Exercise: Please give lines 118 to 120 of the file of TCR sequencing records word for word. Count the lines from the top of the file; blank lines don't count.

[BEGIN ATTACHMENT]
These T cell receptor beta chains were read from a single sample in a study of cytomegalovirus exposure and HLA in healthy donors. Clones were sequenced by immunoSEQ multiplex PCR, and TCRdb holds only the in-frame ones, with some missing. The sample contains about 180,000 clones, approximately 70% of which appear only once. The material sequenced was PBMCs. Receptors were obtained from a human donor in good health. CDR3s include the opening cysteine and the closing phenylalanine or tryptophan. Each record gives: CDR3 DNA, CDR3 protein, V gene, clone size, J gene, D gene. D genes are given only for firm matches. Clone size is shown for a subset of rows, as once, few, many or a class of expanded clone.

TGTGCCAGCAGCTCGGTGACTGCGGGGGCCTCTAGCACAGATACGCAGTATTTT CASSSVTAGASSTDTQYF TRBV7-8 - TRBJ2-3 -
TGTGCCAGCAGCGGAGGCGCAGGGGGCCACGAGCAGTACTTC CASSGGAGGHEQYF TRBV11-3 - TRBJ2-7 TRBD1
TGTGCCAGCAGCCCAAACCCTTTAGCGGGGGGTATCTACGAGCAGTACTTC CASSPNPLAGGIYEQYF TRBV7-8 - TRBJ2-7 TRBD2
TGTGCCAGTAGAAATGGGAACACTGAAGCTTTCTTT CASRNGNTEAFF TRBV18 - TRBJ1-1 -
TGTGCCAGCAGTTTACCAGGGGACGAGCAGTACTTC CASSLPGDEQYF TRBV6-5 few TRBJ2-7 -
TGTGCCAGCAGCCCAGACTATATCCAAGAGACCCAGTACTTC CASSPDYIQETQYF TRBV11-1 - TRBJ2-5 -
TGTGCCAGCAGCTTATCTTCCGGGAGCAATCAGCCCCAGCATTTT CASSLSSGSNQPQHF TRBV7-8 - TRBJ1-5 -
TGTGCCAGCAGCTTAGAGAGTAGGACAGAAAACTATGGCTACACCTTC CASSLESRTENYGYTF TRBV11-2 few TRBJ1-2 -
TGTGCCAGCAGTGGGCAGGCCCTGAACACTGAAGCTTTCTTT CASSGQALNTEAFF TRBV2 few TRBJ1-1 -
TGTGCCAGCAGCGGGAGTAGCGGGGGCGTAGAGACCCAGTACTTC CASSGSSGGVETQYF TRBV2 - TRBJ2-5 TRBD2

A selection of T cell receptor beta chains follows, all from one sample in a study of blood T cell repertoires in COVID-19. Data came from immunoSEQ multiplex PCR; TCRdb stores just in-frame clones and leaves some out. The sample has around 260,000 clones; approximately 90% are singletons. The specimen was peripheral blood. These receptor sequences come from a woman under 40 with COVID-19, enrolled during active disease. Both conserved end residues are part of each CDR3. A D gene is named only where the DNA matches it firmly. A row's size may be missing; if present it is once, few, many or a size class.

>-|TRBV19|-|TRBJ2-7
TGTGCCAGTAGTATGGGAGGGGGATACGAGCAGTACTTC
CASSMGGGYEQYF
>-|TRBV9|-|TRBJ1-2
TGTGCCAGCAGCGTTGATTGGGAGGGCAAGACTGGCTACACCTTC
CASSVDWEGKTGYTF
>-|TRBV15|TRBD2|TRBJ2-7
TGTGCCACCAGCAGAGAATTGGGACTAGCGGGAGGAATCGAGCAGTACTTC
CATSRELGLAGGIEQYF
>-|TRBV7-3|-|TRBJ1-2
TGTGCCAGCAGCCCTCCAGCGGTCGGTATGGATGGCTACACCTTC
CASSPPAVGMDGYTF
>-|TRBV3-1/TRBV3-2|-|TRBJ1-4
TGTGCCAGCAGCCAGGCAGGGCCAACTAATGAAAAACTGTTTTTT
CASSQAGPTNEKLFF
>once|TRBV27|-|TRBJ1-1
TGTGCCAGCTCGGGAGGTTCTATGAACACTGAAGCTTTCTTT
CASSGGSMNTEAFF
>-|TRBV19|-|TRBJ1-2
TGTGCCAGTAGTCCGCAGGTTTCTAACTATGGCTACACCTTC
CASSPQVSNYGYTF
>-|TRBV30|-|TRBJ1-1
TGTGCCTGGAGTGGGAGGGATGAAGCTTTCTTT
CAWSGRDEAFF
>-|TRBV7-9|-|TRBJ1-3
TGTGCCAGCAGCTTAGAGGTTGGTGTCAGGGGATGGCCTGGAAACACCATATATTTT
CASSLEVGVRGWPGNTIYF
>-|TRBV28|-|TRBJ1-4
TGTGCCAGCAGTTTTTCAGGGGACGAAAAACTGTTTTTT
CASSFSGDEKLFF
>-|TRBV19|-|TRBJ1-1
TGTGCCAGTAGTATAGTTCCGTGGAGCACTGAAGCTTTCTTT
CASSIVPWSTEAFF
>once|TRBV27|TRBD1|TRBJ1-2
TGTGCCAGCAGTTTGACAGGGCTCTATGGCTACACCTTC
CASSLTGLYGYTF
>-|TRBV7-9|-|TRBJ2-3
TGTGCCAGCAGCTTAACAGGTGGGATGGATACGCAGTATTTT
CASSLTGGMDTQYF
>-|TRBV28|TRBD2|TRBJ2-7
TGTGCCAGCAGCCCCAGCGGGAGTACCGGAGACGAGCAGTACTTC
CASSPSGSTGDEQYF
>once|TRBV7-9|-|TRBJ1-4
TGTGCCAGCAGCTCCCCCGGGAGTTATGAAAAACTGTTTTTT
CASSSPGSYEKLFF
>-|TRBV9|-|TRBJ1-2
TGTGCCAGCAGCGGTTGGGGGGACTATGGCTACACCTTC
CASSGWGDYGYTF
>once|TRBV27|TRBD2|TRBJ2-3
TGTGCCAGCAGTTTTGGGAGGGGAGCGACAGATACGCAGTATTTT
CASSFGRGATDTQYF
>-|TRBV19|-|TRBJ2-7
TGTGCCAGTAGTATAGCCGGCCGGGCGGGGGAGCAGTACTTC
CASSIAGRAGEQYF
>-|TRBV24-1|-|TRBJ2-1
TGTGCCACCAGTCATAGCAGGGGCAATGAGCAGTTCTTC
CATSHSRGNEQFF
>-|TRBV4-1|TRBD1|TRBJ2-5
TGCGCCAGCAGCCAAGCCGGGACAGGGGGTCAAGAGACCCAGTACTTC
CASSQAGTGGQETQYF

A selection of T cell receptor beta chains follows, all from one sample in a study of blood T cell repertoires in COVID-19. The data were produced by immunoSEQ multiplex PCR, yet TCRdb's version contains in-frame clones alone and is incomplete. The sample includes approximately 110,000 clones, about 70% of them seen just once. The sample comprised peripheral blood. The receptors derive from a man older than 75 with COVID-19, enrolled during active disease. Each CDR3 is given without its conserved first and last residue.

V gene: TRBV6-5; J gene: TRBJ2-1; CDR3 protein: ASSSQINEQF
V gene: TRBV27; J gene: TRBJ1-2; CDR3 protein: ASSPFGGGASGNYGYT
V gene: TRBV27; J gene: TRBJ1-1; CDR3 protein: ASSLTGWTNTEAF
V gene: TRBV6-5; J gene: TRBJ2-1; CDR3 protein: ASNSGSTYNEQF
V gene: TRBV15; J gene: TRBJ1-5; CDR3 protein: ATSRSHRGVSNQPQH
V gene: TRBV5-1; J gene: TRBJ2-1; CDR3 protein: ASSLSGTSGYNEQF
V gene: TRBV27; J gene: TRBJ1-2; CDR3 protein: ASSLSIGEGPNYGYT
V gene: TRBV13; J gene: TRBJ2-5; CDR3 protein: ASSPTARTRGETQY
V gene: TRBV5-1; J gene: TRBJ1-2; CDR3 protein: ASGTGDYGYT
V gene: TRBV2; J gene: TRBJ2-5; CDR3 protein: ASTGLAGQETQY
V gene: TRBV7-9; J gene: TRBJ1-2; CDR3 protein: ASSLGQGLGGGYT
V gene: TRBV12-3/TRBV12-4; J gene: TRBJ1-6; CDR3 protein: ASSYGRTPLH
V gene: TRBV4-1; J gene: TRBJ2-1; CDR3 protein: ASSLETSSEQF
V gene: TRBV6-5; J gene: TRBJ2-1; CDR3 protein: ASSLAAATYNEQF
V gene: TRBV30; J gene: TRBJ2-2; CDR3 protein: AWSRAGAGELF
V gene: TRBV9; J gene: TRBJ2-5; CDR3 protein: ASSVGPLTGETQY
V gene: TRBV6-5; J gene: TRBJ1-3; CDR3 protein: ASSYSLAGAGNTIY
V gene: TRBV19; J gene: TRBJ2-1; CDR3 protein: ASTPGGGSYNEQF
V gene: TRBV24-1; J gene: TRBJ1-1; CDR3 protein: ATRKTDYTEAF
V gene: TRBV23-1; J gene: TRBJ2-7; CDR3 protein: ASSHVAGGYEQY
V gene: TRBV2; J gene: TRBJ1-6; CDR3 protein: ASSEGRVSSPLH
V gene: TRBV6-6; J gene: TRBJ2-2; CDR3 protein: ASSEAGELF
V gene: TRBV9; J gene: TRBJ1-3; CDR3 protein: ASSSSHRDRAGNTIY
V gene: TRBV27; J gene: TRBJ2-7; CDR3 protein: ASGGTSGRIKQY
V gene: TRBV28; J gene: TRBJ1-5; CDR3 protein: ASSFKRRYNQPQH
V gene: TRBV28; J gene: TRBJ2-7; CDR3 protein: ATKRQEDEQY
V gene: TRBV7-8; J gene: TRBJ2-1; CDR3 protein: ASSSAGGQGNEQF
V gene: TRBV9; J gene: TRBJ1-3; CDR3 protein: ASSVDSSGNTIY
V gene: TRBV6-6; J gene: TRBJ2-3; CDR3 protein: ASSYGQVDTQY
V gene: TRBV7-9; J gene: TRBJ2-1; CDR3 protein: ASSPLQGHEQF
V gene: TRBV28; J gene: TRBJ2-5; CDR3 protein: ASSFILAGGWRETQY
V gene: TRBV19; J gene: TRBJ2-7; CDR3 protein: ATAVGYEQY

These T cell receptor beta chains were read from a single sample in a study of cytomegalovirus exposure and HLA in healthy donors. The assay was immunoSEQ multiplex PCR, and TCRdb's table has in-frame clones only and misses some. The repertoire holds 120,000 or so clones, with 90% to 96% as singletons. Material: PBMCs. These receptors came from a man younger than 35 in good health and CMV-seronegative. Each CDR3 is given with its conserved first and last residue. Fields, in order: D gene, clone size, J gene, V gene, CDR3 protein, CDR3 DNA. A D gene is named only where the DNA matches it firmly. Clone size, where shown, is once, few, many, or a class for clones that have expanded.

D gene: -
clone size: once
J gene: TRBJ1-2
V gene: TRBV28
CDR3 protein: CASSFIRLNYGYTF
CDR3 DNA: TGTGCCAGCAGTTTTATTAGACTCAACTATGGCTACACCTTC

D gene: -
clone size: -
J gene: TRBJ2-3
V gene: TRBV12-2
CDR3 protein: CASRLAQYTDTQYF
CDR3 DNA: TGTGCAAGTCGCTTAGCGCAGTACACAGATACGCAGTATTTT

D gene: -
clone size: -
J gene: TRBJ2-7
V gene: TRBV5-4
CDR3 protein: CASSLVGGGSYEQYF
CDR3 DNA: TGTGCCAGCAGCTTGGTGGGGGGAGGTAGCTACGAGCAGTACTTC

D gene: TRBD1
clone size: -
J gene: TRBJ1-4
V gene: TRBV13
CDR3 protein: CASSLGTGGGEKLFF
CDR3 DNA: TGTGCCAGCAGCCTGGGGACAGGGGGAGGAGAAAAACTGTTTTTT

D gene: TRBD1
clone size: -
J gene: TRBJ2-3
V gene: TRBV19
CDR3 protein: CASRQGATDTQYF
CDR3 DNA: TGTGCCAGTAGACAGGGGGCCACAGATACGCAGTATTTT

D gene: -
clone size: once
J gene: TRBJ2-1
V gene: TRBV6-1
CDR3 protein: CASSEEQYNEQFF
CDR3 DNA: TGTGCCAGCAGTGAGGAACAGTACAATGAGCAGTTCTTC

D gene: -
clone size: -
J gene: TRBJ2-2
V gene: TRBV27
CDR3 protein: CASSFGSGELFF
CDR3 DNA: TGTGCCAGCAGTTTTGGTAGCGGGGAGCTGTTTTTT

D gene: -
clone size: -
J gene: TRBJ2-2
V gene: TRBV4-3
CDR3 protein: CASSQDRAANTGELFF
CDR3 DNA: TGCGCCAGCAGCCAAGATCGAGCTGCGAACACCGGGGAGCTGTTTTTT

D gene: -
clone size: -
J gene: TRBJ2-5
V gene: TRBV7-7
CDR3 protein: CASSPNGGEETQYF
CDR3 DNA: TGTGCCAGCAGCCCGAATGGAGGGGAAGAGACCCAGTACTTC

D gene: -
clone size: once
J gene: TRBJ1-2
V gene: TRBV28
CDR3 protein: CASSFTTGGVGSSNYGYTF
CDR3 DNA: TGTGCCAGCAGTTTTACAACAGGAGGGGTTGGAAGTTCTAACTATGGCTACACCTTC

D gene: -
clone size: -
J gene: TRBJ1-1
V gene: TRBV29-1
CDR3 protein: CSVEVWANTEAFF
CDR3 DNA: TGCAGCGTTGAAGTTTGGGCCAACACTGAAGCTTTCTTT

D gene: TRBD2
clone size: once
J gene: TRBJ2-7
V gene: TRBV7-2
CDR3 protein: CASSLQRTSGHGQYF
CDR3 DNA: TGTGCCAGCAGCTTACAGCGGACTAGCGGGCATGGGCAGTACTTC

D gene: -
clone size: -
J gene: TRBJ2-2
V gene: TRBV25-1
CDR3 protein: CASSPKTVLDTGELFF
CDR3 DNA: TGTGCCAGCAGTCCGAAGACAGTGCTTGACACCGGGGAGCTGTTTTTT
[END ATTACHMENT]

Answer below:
CDR3 DNA: TGTGCAAGTCGCTTAGCGCAGTACACAGATACGCAGTATTTT

D gene: -
clone size: -